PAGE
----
A newly created visitors center may be found just close to the Mesa, AZ, Temple. Its spacious, contemporary design is not only aesthetically pleasing but also highly practical. The displays and exhibitions are interesting and fun for both young and old visitors. The beautiful 3D model of the Mesa, Arizona, Temple serves as the centerpiece of the game’s main menu. On the upper level, there may be a Family Search Center manned by nice people who want to assist you in tracing your family tree.
The founding individuals, early pioneers, and builders of Mesa, Arizona, are honored in intriguing history exhibits at the Mesa Arizona Temple. Children can learn about the worldwide network of Latter-day Saint temples through an interactive exhibit.
The Mesa Arizona Temple was closed for repairs for over three years until being rededicated on December 12, 2021, by President Dallin H. Oaks, first counselor in the First Presidency of The Church of Jesus Christ of Latter-day Saints.
It was the seventh of the Church’s 160 operating temples when President Heber J. Grant dedicated it in 1927, and its soaring architecture dominated the Mesa skyline for decades, giving it the moniker “sermon in stone.”
People from all walks of life have flocked to this sacred location ever since it first opened, drawn there by its beautiful design and profound meaning it holds. The temple grounds and the visitors’ center are popular destinations for sightseers, while the inside of the building is used by members of the church for sacred devotional activities designed to bring them closer to God.
In 1927, a four-day celebration to dedicate the temple was held. Newspapers from all over the country reported that the first day’s gathering was attended by “5,000 of the faith and 5,000 of the friendly” and that the second day featured a public concert on the temple roof featuring a choir of 300 Arizonans, including Native Americans and Hispanics, singing songs of “simple thanks and praise.”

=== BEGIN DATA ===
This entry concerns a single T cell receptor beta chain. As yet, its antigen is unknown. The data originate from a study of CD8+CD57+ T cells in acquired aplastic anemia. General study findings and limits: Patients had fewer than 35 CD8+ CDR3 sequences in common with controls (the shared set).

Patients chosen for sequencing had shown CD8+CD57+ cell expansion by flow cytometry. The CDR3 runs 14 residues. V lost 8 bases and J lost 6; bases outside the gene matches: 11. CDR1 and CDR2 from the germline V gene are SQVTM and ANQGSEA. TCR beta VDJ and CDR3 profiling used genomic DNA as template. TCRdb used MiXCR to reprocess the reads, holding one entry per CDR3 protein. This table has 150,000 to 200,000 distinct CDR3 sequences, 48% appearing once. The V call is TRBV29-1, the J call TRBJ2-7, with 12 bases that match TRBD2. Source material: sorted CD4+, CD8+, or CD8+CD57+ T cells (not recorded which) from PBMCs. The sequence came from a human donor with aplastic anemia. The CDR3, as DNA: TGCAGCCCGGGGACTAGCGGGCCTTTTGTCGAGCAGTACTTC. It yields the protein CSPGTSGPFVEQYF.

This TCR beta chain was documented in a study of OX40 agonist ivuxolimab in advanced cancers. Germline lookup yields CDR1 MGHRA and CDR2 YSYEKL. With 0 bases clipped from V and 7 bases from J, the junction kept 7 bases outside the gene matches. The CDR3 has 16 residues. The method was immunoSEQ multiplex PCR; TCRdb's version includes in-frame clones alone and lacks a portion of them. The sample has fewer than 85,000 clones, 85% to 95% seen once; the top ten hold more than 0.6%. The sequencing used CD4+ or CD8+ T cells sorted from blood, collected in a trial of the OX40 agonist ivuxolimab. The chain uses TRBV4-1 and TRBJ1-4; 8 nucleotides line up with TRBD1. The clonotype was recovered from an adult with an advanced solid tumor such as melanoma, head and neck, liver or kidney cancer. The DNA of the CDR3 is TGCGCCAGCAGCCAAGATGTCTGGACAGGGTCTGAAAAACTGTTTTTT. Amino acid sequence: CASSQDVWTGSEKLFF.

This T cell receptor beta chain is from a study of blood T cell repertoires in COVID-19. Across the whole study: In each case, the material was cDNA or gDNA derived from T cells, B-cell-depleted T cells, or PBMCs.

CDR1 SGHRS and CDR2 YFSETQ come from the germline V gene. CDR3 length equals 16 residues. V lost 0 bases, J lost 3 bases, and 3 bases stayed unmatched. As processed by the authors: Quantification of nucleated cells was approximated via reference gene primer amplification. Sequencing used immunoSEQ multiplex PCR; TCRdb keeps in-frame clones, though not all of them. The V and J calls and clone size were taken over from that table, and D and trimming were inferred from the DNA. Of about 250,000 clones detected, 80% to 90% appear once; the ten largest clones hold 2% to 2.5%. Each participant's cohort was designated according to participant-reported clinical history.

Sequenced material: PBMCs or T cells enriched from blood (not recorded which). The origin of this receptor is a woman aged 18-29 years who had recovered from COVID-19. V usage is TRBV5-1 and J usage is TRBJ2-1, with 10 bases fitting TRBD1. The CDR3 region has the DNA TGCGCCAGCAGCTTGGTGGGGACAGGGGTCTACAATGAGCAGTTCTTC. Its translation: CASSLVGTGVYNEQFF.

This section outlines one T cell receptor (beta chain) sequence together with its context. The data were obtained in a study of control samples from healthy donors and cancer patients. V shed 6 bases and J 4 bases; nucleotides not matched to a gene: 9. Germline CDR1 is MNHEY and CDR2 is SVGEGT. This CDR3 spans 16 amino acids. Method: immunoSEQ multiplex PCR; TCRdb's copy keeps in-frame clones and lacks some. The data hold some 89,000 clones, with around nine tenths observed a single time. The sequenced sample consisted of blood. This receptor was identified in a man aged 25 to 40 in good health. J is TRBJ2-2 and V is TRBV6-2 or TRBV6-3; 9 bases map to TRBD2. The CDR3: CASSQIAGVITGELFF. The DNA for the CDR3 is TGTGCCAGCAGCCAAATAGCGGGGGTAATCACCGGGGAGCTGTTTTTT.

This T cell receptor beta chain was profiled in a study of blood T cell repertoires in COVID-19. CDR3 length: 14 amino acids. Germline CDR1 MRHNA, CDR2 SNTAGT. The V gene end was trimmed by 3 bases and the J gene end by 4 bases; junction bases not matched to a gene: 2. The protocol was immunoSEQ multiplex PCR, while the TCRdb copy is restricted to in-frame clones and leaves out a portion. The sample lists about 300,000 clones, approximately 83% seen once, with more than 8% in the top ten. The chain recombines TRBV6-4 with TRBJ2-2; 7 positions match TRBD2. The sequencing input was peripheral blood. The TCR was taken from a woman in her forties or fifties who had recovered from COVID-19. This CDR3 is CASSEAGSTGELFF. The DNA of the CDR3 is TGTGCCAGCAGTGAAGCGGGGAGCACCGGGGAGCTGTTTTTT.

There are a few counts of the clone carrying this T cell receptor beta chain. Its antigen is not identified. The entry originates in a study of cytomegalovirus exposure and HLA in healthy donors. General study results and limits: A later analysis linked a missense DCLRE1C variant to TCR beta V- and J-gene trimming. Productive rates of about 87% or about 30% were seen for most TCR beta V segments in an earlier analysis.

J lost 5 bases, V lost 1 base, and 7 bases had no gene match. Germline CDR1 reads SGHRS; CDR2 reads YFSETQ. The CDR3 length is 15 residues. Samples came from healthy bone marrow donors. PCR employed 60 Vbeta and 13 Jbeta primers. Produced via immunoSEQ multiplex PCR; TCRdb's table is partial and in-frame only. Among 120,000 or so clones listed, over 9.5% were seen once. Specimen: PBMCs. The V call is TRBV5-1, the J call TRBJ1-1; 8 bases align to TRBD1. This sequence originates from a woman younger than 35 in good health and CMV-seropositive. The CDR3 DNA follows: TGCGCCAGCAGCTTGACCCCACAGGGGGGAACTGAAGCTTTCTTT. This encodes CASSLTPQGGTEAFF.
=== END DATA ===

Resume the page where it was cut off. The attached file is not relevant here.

When it first opened in 1927, the temple quickly became a gathering place for the community.
The temple was closed in 1974 for renovations after 47 years of service to Mormons in Arizona, Florida, and some of Mexico. After being open to the public for two weeks after renovations were finished, over 200,000 individuals visited.
It was the first time a shuttered temple was reopened and rededicated when Church President Spencer W. Kimball did so in April 1975.
The Mesa, Arizona, Temple, under the direction of Church President Russell M. Nelson, will be shuttered for an extended period of time in 2018 to undergo renovations. On Sunday, December 12, President Dallin H. Oaks rededicated the temple after three years of reconstruction by the First Counselor in the First Presidency and the President of the Quorum of the Twelve Apostles of The Church of Jesus Christ of Latter-day Saints.